Well it’s March, spring is coming (or so we are told, but I know that’s hard to believe in some parts of the country), and Easter is just around the corner. You all seemed to enjoy my Easter placemats with the fabric yo-yos so much, that I thought you might like a different idea to use this Easter.
Easter often means family, and plenty of young children. And what do young children mean? Messes!
Here are some placemats that the kids will love to use, and that will help you contain the mess. The silverware pocket will be a fun added element for the small ones, who can help to set their own place at the table. You may even continue to use these throughout the spring!
Materials (will yield set of four placemats):
- 2/3 yds – center fabric (bunny print)
- 1 fat quarter – accent fabric one (green polka dot)
- 1 fat quarter – accent fabric two (yellow stripe)
- 1/8 yd – muslin (to make bunny faces)
- 1/8 yd – green fabric (carrot stems)
- ¼ yd – orange fabric (carrots)
- 1 yd – fusible web
- 1 yd – fabric backing
- 1 yd – batting
- Optional: Scrap pink fabric (inside ears), Scrap black fabric (eyes and nose)
As usual with any project where you are uncertain of the fabric contents, wash and dry all of your fabrics before you get started – this will help prevent shrinkage later on.
For each of the four placemats you will need, 11”x 13” piece of center fabric (bunny print), 4½” x 13” piece of each of the two accent fabrics (green polka dot and yellow stripe).
These three pieces are sewn together using a ¼” seam allowance, the accent fabrics are on either side of the center fabric. Note: If you want, you could use a single accent fabric – and sew it on either side of the center fabric.
You will also need to cut two bunny faces, one carrot top, and two carrots for each placemat. Please see the attached pattern for the bunny faces and carrots. Pattern Link & Placemat Line Drawing
Draw the carrot top and bunny faces onto the paper backing of your fusible webbing, then attach to the appropriate fabric (muslin for bunnies and green for carrot top), before cutting the fabric to size.
For carrots, draw the shape directly onto your orange fabric, and stack two pieces of fabric with right sides together. You will sew the two carrot pieces together all the way around the shape, then cut a slit in the center of one carrot, trim the excess fabric away (leaving 1/8” all the way around), and turn the piece right side out. This will finish the edges of the carrot and make it very slightly 3-D in appearance.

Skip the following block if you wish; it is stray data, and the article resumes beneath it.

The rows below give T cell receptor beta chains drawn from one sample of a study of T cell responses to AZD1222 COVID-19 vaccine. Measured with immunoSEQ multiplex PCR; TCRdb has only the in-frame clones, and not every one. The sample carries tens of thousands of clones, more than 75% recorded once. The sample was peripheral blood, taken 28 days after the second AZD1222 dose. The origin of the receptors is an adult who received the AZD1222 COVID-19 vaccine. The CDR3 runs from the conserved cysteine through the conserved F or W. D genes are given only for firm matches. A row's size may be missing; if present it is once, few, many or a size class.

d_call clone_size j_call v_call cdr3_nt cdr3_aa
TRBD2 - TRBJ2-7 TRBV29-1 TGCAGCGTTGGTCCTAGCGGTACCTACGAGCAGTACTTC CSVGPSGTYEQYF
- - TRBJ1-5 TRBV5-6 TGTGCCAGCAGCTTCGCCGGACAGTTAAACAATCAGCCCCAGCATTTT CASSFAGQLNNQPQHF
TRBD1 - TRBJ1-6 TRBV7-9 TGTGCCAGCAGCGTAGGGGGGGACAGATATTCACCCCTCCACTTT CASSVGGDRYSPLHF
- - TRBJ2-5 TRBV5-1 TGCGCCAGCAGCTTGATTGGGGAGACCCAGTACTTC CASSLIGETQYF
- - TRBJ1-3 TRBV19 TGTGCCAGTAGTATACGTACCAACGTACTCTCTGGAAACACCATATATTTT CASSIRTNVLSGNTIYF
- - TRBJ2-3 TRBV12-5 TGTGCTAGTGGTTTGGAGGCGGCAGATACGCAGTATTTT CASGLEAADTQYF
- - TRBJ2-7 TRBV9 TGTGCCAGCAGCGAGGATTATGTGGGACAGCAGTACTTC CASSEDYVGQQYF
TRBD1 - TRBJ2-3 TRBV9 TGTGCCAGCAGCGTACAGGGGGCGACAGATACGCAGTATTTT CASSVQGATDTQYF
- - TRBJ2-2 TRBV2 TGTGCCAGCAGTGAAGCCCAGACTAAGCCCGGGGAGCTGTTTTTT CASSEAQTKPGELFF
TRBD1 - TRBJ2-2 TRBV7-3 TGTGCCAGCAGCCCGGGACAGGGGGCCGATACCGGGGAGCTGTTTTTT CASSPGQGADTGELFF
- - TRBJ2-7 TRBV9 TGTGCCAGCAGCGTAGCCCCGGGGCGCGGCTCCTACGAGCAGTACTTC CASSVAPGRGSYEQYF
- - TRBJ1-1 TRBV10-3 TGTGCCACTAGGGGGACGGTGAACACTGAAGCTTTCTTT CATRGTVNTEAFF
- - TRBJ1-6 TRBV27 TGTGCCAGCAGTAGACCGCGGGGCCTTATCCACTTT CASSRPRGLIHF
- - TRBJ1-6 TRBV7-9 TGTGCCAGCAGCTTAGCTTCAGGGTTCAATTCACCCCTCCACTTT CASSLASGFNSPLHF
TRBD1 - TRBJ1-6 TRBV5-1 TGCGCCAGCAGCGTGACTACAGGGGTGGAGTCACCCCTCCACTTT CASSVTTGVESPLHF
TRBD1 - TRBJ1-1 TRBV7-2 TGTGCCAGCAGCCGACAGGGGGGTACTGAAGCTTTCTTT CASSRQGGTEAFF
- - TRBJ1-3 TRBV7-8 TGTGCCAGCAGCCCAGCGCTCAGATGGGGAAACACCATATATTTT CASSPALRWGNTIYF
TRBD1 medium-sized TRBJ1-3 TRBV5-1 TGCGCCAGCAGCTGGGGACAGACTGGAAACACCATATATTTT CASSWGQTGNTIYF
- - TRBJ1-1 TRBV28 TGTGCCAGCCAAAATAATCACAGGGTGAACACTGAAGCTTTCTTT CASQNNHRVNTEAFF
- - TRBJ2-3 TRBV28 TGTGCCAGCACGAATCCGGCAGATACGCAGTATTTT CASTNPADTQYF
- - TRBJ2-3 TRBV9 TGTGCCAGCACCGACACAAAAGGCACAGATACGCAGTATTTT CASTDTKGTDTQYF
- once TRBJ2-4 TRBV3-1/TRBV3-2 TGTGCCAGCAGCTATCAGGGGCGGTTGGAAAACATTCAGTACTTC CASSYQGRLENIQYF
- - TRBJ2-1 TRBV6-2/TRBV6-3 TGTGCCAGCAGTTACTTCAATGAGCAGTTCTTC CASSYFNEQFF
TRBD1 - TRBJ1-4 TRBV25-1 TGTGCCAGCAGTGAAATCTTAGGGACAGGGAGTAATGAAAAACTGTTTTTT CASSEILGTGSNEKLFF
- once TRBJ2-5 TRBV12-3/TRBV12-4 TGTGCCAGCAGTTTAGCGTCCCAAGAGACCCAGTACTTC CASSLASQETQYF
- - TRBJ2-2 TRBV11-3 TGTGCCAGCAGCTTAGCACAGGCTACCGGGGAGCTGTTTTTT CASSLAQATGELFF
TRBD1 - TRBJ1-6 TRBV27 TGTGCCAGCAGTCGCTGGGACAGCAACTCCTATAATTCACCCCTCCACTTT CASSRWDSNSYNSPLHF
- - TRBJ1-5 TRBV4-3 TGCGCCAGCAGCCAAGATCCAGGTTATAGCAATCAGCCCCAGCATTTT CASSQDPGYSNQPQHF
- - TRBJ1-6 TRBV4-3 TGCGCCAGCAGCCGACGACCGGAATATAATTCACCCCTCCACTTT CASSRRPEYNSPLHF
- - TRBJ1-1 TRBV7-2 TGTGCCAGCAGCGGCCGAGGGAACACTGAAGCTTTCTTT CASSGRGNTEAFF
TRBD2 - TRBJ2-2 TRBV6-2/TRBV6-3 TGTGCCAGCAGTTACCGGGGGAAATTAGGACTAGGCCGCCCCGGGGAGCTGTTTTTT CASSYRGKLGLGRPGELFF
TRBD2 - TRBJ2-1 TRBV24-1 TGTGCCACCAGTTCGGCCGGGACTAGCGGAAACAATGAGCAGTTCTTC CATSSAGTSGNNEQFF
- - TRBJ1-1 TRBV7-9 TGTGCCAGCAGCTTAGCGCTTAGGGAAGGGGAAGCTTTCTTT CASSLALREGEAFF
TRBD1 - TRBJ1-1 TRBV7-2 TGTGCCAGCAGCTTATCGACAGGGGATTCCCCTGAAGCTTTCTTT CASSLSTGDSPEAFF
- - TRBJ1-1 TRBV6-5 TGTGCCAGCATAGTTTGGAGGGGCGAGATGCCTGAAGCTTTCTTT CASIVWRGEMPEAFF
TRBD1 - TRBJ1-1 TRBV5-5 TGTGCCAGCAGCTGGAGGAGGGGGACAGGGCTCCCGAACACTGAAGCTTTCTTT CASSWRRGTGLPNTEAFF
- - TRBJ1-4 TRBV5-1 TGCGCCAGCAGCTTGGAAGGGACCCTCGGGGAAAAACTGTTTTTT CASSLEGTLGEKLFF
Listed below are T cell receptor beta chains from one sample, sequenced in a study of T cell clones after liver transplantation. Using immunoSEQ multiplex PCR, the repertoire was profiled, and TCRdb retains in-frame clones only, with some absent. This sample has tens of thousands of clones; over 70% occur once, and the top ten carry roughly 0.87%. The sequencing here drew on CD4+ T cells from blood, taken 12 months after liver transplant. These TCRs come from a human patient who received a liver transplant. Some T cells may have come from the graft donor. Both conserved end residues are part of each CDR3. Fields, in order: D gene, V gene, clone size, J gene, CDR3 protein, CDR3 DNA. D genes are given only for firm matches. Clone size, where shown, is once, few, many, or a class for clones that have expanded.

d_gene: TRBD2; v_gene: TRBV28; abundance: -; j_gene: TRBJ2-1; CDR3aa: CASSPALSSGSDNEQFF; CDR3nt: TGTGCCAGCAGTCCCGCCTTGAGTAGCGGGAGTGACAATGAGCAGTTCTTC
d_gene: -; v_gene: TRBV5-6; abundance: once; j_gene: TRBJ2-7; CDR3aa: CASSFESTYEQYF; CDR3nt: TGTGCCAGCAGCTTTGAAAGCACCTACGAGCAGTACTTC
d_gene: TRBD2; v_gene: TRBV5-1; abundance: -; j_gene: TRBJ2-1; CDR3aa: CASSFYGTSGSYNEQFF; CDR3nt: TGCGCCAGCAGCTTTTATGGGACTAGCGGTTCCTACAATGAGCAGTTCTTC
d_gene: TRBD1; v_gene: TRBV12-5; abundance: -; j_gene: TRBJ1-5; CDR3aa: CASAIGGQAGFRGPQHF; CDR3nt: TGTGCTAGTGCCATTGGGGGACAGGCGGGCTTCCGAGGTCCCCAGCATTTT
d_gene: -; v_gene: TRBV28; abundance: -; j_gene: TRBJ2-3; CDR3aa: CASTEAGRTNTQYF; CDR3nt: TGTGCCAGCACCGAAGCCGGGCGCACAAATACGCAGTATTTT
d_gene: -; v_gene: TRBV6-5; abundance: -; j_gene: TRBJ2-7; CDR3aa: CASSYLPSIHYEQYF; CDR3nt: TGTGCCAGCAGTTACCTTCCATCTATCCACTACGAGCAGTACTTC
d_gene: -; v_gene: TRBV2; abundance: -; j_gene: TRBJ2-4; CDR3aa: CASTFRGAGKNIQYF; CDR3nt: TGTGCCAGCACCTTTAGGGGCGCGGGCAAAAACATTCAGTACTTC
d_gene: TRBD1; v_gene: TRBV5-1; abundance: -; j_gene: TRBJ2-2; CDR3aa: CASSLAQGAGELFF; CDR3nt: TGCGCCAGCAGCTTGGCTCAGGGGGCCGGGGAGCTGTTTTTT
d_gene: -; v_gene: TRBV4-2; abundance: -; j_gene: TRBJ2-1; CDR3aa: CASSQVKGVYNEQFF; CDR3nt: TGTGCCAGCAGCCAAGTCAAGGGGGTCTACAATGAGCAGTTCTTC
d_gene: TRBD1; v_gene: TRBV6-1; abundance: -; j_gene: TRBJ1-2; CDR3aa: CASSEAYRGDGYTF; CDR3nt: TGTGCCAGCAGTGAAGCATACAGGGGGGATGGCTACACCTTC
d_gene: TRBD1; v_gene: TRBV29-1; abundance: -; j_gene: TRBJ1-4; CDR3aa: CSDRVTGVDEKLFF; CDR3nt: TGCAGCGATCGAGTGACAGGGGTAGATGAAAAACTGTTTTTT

Fuse bunny faces and carrot tops to the placemats, using the instructions for your fusible webbing. Then stitch around each element with black embroidery thread in a decorative blanket stitch. Stitch the carrots onto the placemat backing in the same manner – except for the TOP of the carrot. Leave the top of the carrot open to make this into a pocket for silverware. Note: to complete the look of this, I blanket-stitched that area too, but did not sew through to the back of the placemat – just through the carrot.
You might be tempted to skip the blanket stitch and just sew down the appliqué pieces with your sewing machine – but looking at this picture, you can see how much the blanket stitch really finishes this project off.
Complete the accents for the bunnies with fabric (pink for inside ears and a small bit of black fabric for eyes and nose) or you can embroider these elements on. I used a small bit of fabric paint to add blush to the bunnies’ cheeks. You could use buttons for the eyes and nose if you wanted (and don’t mind a slightly lumpy placemat). Another fun idea would be to add a bow-tie to one bunny, and a bow on the ear of the other (Mr. & Mrs. Bunny). After finishing this project, it occurred to me that a green napkin would make a great carrot top! What other personal touches come to your mind?
After you have finished all your appliqué and embellishments, it’s time to finish off the project – with batting, backing and binding. I used the same fabric as the center of my placemat as the binding, but if you wanted to use a coordinating purchased binding that would be fine as well.
Have fun with this, and if you make one, send me a picture – I love showing different ideas for the same project!
Sheila Reinke, Heart of Sewing